'Welcome to Hell': Tom Brady Warned Against Trolls After Joining Twitter

Tom Brady, New England Patriots
Tom Brady #12 of the New England Patriots reacts during the Super Bowl Victory Parade on February 5 in Boston, Massachusetts. Billie Weiss/Getty Images

Tom Brady must have wondered whether joining Twitter was worth the hassle, after his arrival on the social media platform was met by fellow athletes warning him against online trolls.

An active Instagram user, the six-time Super Bowl winner made his first appearance on Twitter on Monday, amassing over 250,000 followers in a short space of time.

NFL star-turned-journalist Donté Stallworth warned Brady of the perils of being on the platform.

"Welcome to hell," the former wide receiver, who played with Brady during the 2007 and 2012 seasons, tweeted.

The New England Patriots great's response was as snappy as one of his passes.

"I heard everyone's really supportive around here?" Brady replied.

Denver Nuggets point guard Isaiah Thomas also cautioned the four-time Super Bowl MVP about the perils of being on Twitter, although his take was more positive than Stallworth's.

"Welcome to the Twitter world TB," he tweeted.

"It's full of hate in this world but it's fun."

Despite his glittering career, the 41-year-old is far from being universally loved. Brady acknowledged any Twitter users who shared their names with him must have had to deal with some unwarranted verbal abuse at some stage in their lives.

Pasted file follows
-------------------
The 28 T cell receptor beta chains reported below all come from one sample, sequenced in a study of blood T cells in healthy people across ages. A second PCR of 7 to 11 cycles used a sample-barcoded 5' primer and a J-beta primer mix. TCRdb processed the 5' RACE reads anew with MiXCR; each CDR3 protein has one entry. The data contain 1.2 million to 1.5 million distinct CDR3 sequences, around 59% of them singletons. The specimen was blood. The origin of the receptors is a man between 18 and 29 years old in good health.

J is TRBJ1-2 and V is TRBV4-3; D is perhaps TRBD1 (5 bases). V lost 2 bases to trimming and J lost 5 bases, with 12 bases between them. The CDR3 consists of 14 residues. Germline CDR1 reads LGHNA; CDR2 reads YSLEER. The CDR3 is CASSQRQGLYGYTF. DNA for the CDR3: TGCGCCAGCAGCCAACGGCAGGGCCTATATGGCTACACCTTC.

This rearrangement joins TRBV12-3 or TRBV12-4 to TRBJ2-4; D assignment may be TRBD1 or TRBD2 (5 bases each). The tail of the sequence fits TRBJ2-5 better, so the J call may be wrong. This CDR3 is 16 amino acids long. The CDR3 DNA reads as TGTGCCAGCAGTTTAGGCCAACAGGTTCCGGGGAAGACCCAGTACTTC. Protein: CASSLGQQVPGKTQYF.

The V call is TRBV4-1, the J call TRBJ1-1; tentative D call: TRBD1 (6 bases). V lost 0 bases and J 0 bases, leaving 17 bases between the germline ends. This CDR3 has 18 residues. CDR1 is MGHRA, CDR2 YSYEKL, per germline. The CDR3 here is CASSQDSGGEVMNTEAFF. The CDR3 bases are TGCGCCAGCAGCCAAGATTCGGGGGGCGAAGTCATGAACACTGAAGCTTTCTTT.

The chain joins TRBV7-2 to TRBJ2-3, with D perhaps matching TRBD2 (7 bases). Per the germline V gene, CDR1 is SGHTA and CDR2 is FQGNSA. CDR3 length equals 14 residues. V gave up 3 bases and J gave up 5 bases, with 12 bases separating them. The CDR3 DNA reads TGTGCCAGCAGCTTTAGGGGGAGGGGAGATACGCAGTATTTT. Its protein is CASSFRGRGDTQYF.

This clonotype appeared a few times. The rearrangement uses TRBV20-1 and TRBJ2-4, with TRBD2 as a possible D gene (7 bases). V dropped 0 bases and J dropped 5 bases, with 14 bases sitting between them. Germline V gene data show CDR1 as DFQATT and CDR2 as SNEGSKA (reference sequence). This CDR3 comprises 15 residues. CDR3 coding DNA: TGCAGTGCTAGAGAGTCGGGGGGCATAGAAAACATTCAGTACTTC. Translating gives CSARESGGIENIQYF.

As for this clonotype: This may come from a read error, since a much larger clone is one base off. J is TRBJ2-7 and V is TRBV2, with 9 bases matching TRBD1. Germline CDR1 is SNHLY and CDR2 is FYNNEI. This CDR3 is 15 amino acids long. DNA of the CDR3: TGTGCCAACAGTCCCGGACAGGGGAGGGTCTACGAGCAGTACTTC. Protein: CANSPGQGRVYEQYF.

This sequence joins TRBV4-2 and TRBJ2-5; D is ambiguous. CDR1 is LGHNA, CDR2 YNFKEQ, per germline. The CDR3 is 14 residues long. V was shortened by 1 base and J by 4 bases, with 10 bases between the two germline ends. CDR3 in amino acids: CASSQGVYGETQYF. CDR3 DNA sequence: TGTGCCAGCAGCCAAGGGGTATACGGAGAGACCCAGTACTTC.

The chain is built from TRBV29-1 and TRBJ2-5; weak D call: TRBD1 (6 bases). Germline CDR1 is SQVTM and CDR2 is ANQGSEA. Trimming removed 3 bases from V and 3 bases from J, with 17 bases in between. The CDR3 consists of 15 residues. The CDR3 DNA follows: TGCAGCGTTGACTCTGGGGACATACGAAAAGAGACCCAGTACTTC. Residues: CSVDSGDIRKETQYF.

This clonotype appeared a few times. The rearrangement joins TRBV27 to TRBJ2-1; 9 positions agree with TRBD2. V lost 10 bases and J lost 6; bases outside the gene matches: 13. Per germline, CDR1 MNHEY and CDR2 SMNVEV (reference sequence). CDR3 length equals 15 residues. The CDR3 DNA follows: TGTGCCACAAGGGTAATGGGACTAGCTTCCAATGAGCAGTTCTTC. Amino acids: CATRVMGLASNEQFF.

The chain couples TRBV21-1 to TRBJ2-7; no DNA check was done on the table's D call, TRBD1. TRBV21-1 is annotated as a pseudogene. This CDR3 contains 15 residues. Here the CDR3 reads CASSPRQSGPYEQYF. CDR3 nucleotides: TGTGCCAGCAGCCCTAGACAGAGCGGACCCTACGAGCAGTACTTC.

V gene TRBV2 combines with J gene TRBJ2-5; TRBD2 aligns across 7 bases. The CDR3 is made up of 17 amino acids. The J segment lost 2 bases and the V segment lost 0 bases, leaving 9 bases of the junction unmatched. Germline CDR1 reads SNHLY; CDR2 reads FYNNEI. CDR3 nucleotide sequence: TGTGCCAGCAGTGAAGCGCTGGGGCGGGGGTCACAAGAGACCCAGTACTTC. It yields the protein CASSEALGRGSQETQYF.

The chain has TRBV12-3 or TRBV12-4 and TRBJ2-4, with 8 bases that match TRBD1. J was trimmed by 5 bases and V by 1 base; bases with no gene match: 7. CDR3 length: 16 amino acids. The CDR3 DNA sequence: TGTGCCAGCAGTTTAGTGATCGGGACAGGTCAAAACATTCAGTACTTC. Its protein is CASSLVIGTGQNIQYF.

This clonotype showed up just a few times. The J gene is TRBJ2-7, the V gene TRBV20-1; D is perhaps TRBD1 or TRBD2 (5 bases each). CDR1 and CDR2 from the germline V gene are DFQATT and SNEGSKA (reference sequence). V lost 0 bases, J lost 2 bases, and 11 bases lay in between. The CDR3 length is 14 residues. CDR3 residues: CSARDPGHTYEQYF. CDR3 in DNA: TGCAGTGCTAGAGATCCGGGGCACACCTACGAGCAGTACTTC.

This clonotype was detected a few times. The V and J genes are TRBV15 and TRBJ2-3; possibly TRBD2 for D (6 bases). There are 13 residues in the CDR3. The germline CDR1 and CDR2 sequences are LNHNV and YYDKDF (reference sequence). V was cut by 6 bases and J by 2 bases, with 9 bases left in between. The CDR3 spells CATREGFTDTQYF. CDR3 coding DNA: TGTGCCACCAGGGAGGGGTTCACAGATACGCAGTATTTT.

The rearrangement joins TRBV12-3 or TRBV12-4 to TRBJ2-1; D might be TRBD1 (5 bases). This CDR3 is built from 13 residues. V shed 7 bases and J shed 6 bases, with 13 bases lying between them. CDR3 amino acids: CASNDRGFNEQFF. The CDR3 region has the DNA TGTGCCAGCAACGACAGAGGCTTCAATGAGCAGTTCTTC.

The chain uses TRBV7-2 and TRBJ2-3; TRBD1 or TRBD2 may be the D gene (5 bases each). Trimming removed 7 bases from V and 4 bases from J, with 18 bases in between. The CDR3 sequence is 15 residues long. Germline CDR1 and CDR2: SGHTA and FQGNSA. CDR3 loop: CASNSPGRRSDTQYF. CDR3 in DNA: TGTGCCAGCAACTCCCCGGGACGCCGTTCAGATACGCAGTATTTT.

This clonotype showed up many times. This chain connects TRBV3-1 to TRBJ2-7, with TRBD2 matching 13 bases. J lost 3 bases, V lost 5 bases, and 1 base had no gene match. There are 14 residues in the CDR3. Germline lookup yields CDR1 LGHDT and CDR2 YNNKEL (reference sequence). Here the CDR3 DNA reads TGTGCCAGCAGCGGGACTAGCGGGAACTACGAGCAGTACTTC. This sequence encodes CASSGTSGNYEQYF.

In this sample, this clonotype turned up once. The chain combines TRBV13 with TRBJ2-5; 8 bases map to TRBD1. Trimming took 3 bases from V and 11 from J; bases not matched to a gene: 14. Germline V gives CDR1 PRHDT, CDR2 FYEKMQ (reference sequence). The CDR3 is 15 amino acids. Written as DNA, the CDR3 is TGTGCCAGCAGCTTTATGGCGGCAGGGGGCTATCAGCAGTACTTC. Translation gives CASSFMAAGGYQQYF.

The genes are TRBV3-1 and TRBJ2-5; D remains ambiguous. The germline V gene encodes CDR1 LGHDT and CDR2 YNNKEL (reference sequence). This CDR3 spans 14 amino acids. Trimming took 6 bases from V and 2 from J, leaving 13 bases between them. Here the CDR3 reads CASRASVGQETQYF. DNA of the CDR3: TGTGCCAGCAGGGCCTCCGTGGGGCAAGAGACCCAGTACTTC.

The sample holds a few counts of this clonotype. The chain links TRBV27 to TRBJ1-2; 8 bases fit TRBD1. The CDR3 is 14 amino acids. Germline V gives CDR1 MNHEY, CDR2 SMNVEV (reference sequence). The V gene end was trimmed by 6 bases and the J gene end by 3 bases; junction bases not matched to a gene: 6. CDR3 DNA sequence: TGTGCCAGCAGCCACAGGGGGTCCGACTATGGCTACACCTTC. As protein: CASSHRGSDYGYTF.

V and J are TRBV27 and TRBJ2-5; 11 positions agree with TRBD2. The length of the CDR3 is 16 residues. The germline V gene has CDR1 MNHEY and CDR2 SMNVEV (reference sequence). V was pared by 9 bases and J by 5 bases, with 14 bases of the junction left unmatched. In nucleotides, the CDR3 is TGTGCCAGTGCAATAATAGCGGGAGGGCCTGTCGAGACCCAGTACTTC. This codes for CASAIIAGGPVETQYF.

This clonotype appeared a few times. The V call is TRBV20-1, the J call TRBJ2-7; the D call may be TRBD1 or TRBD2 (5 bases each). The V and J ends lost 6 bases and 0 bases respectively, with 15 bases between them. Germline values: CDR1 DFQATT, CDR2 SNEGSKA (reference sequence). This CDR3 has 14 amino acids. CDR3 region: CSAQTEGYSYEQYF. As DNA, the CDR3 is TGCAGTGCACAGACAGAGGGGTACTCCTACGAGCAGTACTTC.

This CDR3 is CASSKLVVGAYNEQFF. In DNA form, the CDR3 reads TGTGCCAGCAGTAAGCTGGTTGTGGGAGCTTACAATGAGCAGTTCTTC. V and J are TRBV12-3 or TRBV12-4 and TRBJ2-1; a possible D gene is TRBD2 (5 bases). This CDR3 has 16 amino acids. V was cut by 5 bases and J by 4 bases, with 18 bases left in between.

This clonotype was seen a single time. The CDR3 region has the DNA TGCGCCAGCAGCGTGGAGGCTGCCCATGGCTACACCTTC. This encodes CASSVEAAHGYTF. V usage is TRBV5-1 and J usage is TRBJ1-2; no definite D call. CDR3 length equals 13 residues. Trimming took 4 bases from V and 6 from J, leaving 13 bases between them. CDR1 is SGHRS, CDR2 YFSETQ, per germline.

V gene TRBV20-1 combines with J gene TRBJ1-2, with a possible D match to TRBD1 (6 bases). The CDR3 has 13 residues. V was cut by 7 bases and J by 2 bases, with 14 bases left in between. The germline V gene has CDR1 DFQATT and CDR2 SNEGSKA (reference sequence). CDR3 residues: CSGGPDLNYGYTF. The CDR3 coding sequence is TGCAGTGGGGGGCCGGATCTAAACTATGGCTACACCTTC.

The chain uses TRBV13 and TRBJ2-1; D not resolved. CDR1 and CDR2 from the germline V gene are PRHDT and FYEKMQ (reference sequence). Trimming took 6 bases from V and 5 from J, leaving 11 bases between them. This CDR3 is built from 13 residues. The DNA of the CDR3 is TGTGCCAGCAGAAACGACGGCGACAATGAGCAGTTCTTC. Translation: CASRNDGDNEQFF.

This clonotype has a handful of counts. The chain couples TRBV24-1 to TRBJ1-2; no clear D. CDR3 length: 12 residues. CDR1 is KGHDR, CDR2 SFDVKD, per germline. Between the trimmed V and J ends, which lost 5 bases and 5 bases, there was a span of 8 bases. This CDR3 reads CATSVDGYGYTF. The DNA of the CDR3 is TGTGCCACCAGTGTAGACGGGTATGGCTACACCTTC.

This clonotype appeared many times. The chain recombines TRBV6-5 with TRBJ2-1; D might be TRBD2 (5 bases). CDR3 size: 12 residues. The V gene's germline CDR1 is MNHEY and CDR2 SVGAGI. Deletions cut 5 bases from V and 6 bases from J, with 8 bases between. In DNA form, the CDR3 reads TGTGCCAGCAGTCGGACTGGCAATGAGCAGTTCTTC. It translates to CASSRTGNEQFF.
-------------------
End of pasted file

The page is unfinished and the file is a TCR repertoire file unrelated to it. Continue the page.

"I'd like to apologize to whoever used to have it for all the mean stuff people said to them," the Patriots quarterback replied to ESPN journalist Steve Levy, who had wondered why the Twitter handle @TomBrady hadn't been taken yet.

Not that Brady needed any tips on Twitter etiquette as, if his first contribution was anything to go by, he's figured out the platform to perfection.

With his first tweet, the Patriots quarterback announced his retirement.

"I'm retiring. In my spare time, I'll be tweeting," he said, sending shockwaves through the NFL and world sports as a whole.

It quickly emerged that Brady's original tweet was simply an April Fools' gag, as he followed it up with "Was this a bad joke?" quip.

Judging by the reply from the New England Patriots' official account, many must have thought it was.

Brady will turn 42 before the beginning of next season but has repeatedly stated he intends to play until he's 45.

Aside from being warned against trolls and fooling people into believing he was stepping away from football, Brady received a warm welcome on the platform.

Golf star Rickie Fowler mocked him for taking so long to appear on Twitter, while Dwayne "The Rock" Johnson praised Brady's sartorial choices.

New York Giants wide receiver Golden Tate jokingly sent Brady condolences for Rob Gronkowski's retirement.

Tate, who was rumored to sign for the Patriots this offseason before moving to the Giants, also took the opportunity to ask Brady for a follow back.

Meanwhile, radio host Rich Eisen expressed the thought that crossed the mind of every football fan, suggesting it was now time for Bill Belichick to join Twitter.

Entertaining as the prospect sounds, it seems somewhat unlikely Belichick will ever share some of his wisdom in a 140-character message.